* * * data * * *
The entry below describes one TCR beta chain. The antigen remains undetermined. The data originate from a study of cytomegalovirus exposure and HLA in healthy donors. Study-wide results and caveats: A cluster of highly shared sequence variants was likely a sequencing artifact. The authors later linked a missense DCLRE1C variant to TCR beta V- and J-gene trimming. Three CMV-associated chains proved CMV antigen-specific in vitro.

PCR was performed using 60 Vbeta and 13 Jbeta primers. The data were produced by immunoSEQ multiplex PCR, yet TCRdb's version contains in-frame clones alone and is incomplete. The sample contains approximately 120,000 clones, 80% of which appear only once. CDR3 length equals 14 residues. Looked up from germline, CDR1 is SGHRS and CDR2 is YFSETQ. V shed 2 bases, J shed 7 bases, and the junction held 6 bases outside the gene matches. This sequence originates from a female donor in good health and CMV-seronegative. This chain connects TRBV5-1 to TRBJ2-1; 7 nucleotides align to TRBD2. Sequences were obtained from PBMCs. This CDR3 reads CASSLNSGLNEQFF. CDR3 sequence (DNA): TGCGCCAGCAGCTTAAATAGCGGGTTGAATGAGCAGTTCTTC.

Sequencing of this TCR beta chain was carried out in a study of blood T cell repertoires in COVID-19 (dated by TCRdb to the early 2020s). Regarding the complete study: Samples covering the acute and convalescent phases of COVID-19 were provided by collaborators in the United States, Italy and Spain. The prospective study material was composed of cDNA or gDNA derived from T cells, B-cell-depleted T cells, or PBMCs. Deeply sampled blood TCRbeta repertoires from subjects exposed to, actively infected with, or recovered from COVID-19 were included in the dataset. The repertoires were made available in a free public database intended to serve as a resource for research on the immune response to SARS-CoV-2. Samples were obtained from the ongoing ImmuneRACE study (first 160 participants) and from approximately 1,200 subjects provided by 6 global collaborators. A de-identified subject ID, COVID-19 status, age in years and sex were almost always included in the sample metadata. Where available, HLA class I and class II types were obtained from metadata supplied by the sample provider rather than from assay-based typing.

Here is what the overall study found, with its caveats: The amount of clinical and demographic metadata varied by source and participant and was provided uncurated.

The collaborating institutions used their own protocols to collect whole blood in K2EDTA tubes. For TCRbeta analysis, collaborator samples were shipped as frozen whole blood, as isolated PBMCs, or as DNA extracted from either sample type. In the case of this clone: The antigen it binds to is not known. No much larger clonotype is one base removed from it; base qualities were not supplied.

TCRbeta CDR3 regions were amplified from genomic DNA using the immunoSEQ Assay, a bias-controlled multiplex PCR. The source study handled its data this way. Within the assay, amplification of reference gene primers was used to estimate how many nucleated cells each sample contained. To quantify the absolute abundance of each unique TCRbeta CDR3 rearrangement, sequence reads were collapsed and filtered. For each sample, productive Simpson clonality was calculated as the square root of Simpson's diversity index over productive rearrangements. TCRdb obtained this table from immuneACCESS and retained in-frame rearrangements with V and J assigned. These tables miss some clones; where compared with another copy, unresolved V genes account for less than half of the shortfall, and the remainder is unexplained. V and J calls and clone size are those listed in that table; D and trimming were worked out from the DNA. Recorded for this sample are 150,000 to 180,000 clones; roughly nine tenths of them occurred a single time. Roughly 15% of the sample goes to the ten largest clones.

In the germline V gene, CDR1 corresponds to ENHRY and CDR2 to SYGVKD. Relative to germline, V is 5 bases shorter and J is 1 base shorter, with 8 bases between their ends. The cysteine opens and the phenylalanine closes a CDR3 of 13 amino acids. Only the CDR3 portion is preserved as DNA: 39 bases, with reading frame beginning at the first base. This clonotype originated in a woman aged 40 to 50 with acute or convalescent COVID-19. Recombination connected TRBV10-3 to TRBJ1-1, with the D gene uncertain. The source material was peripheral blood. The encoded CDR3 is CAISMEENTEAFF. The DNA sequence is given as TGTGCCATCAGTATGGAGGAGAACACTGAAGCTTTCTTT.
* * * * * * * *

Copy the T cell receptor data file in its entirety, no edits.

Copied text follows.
The entry below describes one TCR beta chain. The antigen remains undetermined. The data originate from a study of cytomegalovirus exposure and HLA in healthy donors. Study-wide results and caveats: A cluster of highly shared sequence variants was likely a sequencing artifact. The authors later linked a missense DCLRE1C variant to TCR beta V- and J-gene trimming. Three CMV-associated chains proved CMV antigen-specific in vitro.

PCR was performed using 60 Vbeta and 13 Jbeta primers. The data were produced by immunoSEQ multiplex PCR, yet TCRdb's version contains in-frame clones alone and is incomplete. The sample contains approximately 120,000 clones, 80% of which appear only once. CDR3 length equals 14 residues. Looked up from germline, CDR1 is SGHRS and CDR2 is YFSETQ. V shed 2 bases, J shed 7 bases, and the junction held 6 bases outside the gene matches. This sequence originates from a female donor in good health and CMV-seronegative. This chain connects TRBV5-1 to TRBJ2-1; 7 nucleotides align to TRBD2. Sequences were obtained from PBMCs. This CDR3 reads CASSLNSGLNEQFF. CDR3 sequence (DNA): TGCGCCAGCAGCTTAAATAGCGGGTTGAATGAGCAGTTCTTC.

Sequencing of this TCR beta chain was carried out in a study of blood T cell repertoires in COVID-19 (dated by TCRdb to the early 2020s). Regarding the complete study: Samples covering the acute and convalescent phases of COVID-19 were provided by collaborators in the United States, Italy and Spain. The prospective study material was composed of cDNA or gDNA derived from T cells, B-cell-depleted T cells, or PBMCs. Deeply sampled blood TCRbeta repertoires from subjects exposed to, actively infected with, or recovered from COVID-19 were included in the dataset. The repertoires were made available in a free public database intended to serve as a resource for research on the immune response to SARS-CoV-2. Samples were obtained from the ongoing ImmuneRACE study (first 160 participants) and from approximately 1,200 subjects provided by 6 global collaborators. A de-identified subject ID, COVID-19 status, age in years and sex were almost always included in the sample metadata. Where available, HLA class I and class II types were obtained from metadata supplied by the sample provider rather than from assay-based typing.

Here is what the overall study found, with its caveats: The amount of clinical and demographic metadata varied by source and participant and was provided uncurated.

The collaborating institutions used their own protocols to collect whole blood in K2EDTA tubes. For TCRbeta analysis, collaborator samples were shipped as frozen whole blood, as isolated PBMCs, or as DNA extracted from either sample type. In the case of this clone: The antigen it binds to is not known. No much larger clonotype is one base removed from it; base qualities were not supplied.

TCRbeta CDR3 regions were amplified from genomic DNA using the immunoSEQ Assay, a bias-controlled multiplex PCR. The source study handled its data this way. Within the assay, amplification of reference gene primers was used to estimate how many nucleated cells each sample contained. To quantify the absolute abundance of each unique TCRbeta CDR3 rearrangement, sequence reads were collapsed and filtered. For each sample, productive Simpson clonality was calculated as the square root of Simpson's diversity index over productive rearrangements. TCRdb obtained this table from immuneACCESS and retained in-frame rearrangements with V and J assigned. These tables miss some clones; where compared with another copy, unresolved V genes account for less than half of the shortfall, and the remainder is unexplained. V and J calls and clone size are those listed in that table; D and trimming were worked out from the DNA. Recorded for this sample are 150,000 to 180,000 clones; roughly nine tenths of them occurred a single time. Roughly 15% of the sample goes to the ten largest clones.

In the germline V gene, CDR1 corresponds to ENHRY and CDR2 to SYGVKD. Relative to germline, V is 5 bases shorter and J is 1 base shorter, with 8 bases between their ends. The cysteine opens and the phenylalanine closes a CDR3 of 13 amino acids. Only the CDR3 portion is preserved as DNA: 39 bases, with reading frame beginning at the first base. This clonotype originated in a woman aged 40 to 50 with acute or convalescent COVID-19. Recombination connected TRBV10-3 to TRBJ1-1, with the D gene uncertain. The source material was peripheral blood. The encoded CDR3 is CAISMEENTEAFF. The DNA sequence is given as TGTGCCATCAGTATGGAGGAGAACACTGAAGCTTTCTTT.